Explosion Of The Digital Era Public Relations
|✅ Paper Type: Free Essay||✅ Subject: Media|
|✅ Wordcount: 2190 words||✅ Published: 25th Apr 2017|
Public Engagement is a modern paradigm in the PR context and sets out how professionals should be listening and engaging with their key stakeholders in the 21st Century. Marshall Manson, Director of digital strategy at Edelman UK, describes the terminology as “advancing shared interest moving from an influence pyramid to a world of cross-influence” (pg 5).
According to Edelman there are four attributes of Public Engagement; it aims to be democratic and decentralized, inform the conversation, call for engagement with stakeholders and finally make it clear how reputation is important. Public Engagement has to work in all four areas (Richard Edelman, 2008). Trust building both internally and externally, reputation management and transparency are the hallmarks of successful PR initiatives besides positioning the CEO.
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Jean-Jacques Rousseau, John Stuart Mill and G D H Cole (1968) came up with the term Participatory Democracy, which was the forerunner of Public Engagement. Mills supported a representative government with some form of public participation but on a limited scale. Wholesale participation could endanger political decision making and hence democracy. (Pateman1970) Engagement in politics had been regarded as reactive but it is now perceived as proactive. Dialogue and engagement with all parties is important to prevent loss of public trust (Edward Andersson, Simon Burall & Emily Fennell, Involve 2010). The ‘Big Society ‘ introduced by David Cameron 19 July 2010 sought public dialogue and involvement in decision making. Business and government rely on PR to establish trust and dialogue. Public engagement, like any conversation, is all about listening. Our world can be likened to a conversation and in order to be successful we need to listen ( Richard Edelman 2008). New technology has presented the public with effective tools for engaging in these conversations at a level never experienced before.
A white paper published by Arthur W Page Society (2007) is a good example of how Public Relations practitioners and company leaders must change their strategies and business goals to be more authentic in the 21st century. The study looked at how CEO’s saw their roles change with the culture of the environment. Environment is changing because of the emergence of ‘all things digital’, a global economy and a new breed of stakeholders”. However, what it fails to do is to provide a way that can be used to enhance the role of the communication department in the future. According to the paper it believes that communication departments have lost control. In order to move forward they must adapt to new technologies, audiences and engagement models.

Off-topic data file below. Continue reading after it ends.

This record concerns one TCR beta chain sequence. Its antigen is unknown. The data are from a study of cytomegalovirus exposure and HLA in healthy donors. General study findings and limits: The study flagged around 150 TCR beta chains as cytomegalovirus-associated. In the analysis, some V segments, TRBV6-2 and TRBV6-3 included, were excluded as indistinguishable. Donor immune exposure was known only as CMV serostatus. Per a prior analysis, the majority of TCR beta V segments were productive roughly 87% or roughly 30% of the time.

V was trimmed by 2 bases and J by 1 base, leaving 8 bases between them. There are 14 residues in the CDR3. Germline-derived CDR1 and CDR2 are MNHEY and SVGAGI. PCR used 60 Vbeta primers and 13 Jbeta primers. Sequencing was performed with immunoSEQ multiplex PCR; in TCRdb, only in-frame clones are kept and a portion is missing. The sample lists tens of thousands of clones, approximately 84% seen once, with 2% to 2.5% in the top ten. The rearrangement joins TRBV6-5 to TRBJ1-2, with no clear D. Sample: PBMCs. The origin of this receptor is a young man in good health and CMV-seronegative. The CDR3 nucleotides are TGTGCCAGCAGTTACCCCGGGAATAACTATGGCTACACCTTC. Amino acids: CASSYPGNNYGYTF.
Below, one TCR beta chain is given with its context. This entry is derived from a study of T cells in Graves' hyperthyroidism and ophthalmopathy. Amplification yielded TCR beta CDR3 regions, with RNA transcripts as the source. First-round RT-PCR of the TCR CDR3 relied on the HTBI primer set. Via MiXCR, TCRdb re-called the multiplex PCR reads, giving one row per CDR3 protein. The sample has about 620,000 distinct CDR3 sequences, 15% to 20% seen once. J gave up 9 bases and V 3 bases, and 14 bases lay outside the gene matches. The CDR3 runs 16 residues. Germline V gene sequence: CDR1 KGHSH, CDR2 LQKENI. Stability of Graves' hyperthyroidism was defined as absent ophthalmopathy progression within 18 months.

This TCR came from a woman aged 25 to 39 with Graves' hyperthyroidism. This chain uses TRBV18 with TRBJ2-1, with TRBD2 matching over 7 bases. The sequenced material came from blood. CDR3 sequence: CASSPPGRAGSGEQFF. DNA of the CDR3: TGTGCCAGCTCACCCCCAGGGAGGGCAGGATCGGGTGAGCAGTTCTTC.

Transparency is a key part of performing well in the 21st century, it encourages trust on behalf of employees and the public and is in demand more than ever (Michael Smith, Richard Hunter, Ken McGee, Gartner 2010). Public opinion surveys have confirmed the need for transparency in business and managing trust (Grunig, J.E 2009). For organisations to succeed in Public Engagement, they need to be ‘informed, transparent, prospective and adaptive’ to their key stakeholders’ (Royal Commission on Environmental Pollution, 2008).
Prior to current publications on Public Engagement, the term was mainly connected to the science world. A report written by Demos (2009) stated that the UK was now seen as a leader in public engagement within the science world. Public Engagement, it argued would only work when interest groups were included. Matthew C. Nisbet & Dietram A. Scheufele (2007) argued that communication must be accessible to all sections of society.
Advocacy, a term used by PR company Weber Shandwick, is defined as “Public relations caught the first wave, the adoption of new technology to spread information… But that first wave, sharing information with more segmented audiences, is cresting. A new one, a fundamental transformation of communication from information to advocacy, is rising” (Jack Leslie, Chairman, Weber Shandwick Worldwide). It argues that personnel engagement is needed in order to be able to communicate with their audiences.